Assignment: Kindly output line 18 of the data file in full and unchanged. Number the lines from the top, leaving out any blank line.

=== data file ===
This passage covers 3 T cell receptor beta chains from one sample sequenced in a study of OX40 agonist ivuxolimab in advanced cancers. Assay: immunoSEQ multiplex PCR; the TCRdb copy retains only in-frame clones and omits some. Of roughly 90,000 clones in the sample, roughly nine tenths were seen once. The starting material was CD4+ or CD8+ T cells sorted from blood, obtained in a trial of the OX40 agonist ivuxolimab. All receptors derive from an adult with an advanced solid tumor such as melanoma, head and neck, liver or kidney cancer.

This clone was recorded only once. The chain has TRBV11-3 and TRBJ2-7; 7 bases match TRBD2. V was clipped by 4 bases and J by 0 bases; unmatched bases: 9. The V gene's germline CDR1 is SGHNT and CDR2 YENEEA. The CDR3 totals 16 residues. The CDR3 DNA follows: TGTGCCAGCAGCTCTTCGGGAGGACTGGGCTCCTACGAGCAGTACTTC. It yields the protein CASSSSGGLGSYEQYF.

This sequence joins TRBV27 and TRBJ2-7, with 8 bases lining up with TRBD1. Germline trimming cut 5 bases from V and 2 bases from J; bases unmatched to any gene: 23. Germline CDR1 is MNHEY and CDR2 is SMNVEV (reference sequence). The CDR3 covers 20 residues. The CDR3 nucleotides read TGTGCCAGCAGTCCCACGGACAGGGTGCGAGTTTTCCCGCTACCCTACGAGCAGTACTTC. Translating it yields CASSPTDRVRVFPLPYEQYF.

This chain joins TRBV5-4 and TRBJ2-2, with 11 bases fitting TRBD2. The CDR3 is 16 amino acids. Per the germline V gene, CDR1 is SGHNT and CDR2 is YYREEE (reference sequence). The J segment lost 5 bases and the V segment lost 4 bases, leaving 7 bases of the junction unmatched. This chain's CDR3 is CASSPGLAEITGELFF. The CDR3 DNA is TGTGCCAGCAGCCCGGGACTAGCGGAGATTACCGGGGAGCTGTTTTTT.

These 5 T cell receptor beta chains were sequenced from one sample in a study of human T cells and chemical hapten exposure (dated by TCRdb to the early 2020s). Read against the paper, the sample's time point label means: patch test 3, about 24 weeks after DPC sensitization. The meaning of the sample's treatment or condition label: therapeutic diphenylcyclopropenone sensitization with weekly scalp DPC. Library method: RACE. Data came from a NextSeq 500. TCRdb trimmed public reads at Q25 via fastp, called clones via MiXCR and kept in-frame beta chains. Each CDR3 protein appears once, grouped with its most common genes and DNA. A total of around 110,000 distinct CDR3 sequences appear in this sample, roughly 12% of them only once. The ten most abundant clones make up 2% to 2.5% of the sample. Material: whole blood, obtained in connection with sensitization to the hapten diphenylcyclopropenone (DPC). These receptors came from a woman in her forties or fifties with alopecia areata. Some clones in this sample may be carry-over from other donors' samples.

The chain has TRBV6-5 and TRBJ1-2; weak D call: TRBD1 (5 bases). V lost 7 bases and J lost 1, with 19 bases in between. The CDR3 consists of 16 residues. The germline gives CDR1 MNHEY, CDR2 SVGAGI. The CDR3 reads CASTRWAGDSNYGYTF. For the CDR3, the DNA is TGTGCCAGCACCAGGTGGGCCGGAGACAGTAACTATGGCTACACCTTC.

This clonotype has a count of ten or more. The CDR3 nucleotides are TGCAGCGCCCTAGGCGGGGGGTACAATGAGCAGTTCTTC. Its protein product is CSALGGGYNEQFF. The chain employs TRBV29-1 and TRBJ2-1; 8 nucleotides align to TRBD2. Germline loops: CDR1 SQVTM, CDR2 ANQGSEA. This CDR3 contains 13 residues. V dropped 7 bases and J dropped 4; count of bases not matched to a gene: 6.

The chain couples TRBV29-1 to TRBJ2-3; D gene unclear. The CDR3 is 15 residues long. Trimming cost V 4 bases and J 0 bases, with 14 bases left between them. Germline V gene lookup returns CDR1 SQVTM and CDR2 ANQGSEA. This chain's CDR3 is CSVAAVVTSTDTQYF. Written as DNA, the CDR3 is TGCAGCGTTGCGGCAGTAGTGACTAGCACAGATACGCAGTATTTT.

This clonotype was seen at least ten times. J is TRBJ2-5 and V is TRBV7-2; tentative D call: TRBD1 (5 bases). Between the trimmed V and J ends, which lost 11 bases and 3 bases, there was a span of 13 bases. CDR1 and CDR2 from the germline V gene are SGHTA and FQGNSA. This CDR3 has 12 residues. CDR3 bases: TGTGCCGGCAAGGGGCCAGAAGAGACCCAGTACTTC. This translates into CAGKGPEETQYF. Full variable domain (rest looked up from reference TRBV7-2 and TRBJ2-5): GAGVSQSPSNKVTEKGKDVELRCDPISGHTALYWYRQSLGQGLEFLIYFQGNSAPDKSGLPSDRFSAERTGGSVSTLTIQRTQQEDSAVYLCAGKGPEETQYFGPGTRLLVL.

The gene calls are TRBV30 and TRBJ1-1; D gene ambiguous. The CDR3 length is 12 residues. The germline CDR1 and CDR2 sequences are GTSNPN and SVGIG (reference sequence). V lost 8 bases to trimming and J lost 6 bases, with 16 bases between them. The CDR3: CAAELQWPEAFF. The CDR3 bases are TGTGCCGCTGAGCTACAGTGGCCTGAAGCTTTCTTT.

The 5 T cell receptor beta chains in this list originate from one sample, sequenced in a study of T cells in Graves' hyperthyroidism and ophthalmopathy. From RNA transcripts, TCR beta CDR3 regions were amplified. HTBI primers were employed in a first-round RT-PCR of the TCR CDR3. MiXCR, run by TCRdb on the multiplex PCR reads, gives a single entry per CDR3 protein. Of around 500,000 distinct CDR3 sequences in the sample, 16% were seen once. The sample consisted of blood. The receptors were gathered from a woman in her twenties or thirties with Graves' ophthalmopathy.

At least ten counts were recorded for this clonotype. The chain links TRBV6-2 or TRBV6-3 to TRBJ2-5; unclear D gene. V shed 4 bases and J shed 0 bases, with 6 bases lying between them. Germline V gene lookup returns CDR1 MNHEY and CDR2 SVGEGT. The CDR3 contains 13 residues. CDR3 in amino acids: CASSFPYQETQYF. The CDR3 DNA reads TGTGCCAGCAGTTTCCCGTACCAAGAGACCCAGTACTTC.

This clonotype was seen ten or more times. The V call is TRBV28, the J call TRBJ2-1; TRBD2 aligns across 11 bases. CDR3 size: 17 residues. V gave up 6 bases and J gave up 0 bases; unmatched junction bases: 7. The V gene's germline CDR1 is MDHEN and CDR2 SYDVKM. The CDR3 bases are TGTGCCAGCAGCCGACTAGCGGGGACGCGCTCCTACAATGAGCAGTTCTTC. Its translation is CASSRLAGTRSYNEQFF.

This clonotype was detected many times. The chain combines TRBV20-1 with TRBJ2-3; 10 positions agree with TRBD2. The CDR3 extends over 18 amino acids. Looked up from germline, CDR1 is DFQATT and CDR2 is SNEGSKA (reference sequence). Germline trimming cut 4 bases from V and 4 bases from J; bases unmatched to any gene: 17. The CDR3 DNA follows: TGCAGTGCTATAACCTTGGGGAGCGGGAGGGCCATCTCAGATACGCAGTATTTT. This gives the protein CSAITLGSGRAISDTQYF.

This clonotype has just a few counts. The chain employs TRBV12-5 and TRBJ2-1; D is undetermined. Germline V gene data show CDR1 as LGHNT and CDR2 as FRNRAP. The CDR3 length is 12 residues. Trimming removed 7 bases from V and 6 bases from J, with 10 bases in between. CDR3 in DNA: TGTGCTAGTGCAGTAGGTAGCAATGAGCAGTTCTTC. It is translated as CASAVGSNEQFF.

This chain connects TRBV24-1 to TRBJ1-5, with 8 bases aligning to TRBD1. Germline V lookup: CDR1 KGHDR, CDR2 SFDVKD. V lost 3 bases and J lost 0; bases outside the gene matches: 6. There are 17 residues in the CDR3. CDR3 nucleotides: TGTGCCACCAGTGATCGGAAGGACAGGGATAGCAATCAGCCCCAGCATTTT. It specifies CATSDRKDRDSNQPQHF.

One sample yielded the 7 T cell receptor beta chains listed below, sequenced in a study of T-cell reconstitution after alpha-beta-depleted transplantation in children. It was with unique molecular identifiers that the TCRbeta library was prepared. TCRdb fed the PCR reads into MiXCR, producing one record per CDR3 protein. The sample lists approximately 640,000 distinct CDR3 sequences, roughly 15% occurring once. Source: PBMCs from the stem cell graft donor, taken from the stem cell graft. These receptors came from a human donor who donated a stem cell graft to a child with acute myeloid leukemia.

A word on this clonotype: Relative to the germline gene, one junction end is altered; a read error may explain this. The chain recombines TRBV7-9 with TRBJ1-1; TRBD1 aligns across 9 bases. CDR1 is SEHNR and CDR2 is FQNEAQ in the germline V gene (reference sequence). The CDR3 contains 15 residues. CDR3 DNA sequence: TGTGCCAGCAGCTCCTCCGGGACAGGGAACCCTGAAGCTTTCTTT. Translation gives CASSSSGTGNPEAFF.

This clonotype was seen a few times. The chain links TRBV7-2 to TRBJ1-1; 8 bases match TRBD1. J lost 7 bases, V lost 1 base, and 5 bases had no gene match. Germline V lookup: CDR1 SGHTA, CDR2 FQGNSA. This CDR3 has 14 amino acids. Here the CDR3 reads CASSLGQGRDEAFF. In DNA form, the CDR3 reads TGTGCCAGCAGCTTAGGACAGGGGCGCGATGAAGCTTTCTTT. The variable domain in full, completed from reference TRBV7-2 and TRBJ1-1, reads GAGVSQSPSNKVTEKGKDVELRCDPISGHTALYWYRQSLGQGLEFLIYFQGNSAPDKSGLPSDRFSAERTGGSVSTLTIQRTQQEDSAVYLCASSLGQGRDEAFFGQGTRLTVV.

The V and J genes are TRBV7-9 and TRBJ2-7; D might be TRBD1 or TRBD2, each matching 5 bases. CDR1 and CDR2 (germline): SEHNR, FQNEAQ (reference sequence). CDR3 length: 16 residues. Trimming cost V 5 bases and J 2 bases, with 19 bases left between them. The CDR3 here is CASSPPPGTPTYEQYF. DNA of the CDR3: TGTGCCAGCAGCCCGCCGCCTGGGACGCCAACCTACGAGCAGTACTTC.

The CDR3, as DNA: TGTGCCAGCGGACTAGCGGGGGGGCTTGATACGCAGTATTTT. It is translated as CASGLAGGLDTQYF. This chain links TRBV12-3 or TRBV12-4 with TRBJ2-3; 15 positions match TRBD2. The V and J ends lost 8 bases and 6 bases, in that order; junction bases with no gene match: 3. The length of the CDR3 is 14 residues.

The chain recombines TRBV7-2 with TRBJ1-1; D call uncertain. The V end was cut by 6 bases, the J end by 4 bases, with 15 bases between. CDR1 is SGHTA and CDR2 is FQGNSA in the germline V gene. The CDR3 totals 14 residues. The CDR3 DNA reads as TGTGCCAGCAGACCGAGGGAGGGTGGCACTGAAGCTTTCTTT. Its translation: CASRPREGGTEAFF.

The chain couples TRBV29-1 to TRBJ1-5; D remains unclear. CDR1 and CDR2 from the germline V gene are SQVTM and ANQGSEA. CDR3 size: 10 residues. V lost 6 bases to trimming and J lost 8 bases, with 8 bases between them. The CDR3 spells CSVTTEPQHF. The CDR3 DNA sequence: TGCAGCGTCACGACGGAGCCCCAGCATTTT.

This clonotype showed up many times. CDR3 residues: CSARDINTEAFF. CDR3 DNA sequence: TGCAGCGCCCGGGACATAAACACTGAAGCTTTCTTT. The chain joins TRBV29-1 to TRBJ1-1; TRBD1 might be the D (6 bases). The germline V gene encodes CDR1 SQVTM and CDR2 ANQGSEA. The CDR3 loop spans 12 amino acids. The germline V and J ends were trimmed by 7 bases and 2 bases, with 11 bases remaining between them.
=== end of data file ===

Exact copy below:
A word on this clonotype: Relative to the germline gene, one junction end is altered; a read error may explain this. The chain recombines TRBV7-9 with TRBJ1-1; TRBD1 aligns across 9 bases. CDR1 is SEHNR and CDR2 is FQNEAQ in the germline V gene (reference sequence). The CDR3 contains 15 residues. CDR3 DNA sequence: TGTGCCAGCAGCTCCTCCGGGACAGGGAACCCTGAAGCTTTCTTT. Translation gives CASSSSGTGNPEAFF.